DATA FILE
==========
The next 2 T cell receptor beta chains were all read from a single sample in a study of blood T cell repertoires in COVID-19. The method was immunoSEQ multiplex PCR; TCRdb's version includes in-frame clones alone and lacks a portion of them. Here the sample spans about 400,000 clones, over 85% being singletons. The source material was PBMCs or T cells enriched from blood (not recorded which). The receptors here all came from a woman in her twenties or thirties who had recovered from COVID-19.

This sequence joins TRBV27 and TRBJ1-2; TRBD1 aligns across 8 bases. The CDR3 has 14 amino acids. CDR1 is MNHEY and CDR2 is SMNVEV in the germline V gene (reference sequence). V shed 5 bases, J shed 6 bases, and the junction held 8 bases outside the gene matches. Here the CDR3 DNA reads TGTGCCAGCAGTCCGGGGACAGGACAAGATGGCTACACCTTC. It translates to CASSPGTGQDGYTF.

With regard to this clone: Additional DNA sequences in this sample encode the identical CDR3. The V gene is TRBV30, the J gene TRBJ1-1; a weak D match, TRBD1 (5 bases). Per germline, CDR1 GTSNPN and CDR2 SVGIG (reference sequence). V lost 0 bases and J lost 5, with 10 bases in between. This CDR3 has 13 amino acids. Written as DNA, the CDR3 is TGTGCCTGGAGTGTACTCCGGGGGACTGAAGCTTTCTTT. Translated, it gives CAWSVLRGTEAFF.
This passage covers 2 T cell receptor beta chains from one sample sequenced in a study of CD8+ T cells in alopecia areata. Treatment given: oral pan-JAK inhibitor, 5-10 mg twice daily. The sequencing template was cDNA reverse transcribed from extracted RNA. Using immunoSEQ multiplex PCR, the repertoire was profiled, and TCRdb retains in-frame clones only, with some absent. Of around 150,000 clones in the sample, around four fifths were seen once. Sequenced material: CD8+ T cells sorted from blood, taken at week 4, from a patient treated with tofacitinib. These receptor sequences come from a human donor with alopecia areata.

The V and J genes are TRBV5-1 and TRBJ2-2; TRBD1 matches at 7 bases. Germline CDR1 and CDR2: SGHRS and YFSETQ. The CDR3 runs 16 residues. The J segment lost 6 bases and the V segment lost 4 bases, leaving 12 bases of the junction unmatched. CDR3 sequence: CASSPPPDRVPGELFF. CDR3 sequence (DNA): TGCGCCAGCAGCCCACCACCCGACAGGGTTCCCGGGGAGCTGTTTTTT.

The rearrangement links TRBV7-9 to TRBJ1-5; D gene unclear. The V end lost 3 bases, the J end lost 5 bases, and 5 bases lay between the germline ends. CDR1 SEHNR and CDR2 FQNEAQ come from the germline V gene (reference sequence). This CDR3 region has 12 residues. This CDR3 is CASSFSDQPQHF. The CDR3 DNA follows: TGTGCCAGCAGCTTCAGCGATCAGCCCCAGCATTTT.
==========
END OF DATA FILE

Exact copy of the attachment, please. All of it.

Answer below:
The next 2 T cell receptor beta chains were all read from a single sample in a study of blood T cell repertoires in COVID-19. The method was immunoSEQ multiplex PCR; TCRdb's version includes in-frame clones alone and lacks a portion of them. Here the sample spans about 400,000 clones, over 85% being singletons. The source material was PBMCs or T cells enriched from blood (not recorded which). The receptors here all came from a woman in her twenties or thirties who had recovered from COVID-19.

This sequence joins TRBV27 and TRBJ1-2; TRBD1 aligns across 8 bases. The CDR3 has 14 amino acids. CDR1 is MNHEY and CDR2 is SMNVEV in the germline V gene (reference sequence). V shed 5 bases, J shed 6 bases, and the junction held 8 bases outside the gene matches. Here the CDR3 DNA reads TGTGCCAGCAGTCCGGGGACAGGACAAGATGGCTACACCTTC. It translates to CASSPGTGQDGYTF.

With regard to this clone: Additional DNA sequences in this sample encode the identical CDR3. The V gene is TRBV30, the J gene TRBJ1-1; a weak D match, TRBD1 (5 bases). Per germline, CDR1 GTSNPN and CDR2 SVGIG (reference sequence). V lost 0 bases and J lost 5, with 10 bases in between. This CDR3 has 13 amino acids. Written as DNA, the CDR3 is TGTGCCTGGAGTGTACTCCGGGGGACTGAAGCTTTCTTT. Translated, it gives CAWSVLRGTEAFF.
This passage covers 2 T cell receptor beta chains from one sample sequenced in a study of CD8+ T cells in alopecia areata. Treatment given: oral pan-JAK inhibitor, 5-10 mg twice daily. The sequencing template was cDNA reverse transcribed from extracted RNA. Using immunoSEQ multiplex PCR, the repertoire was profiled, and TCRdb retains in-frame clones only, with some absent. Of around 150,000 clones in the sample, around four fifths were seen once. Sequenced material: CD8+ T cells sorted from blood, taken at week 4, from a patient treated with tofacitinib. These receptor sequences come from a human donor with alopecia areata.

The V and J genes are TRBV5-1 and TRBJ2-2; TRBD1 matches at 7 bases. Germline CDR1 and CDR2: SGHRS and YFSETQ. The CDR3 runs 16 residues. The J segment lost 6 bases and the V segment lost 4 bases, leaving 12 bases of the junction unmatched. CDR3 sequence: CASSPPPDRVPGELFF. CDR3 sequence (DNA): TGCGCCAGCAGCCCACCACCCGACAGGGTTCCCGGGGAGCTGTTTTTT.

The rearrangement links TRBV7-9 to TRBJ1-5; D gene unclear. The V end lost 3 bases, the J end lost 5 bases, and 5 bases lay between the germline ends. CDR1 SEHNR and CDR2 FQNEAQ come from the germline V gene (reference sequence). This CDR3 region has 12 residues. This CDR3 is CASSFSDQPQHF. The CDR3 DNA follows: TGTGCCAGCAGCTTCAGCGATCAGCCCCAGCATTTT.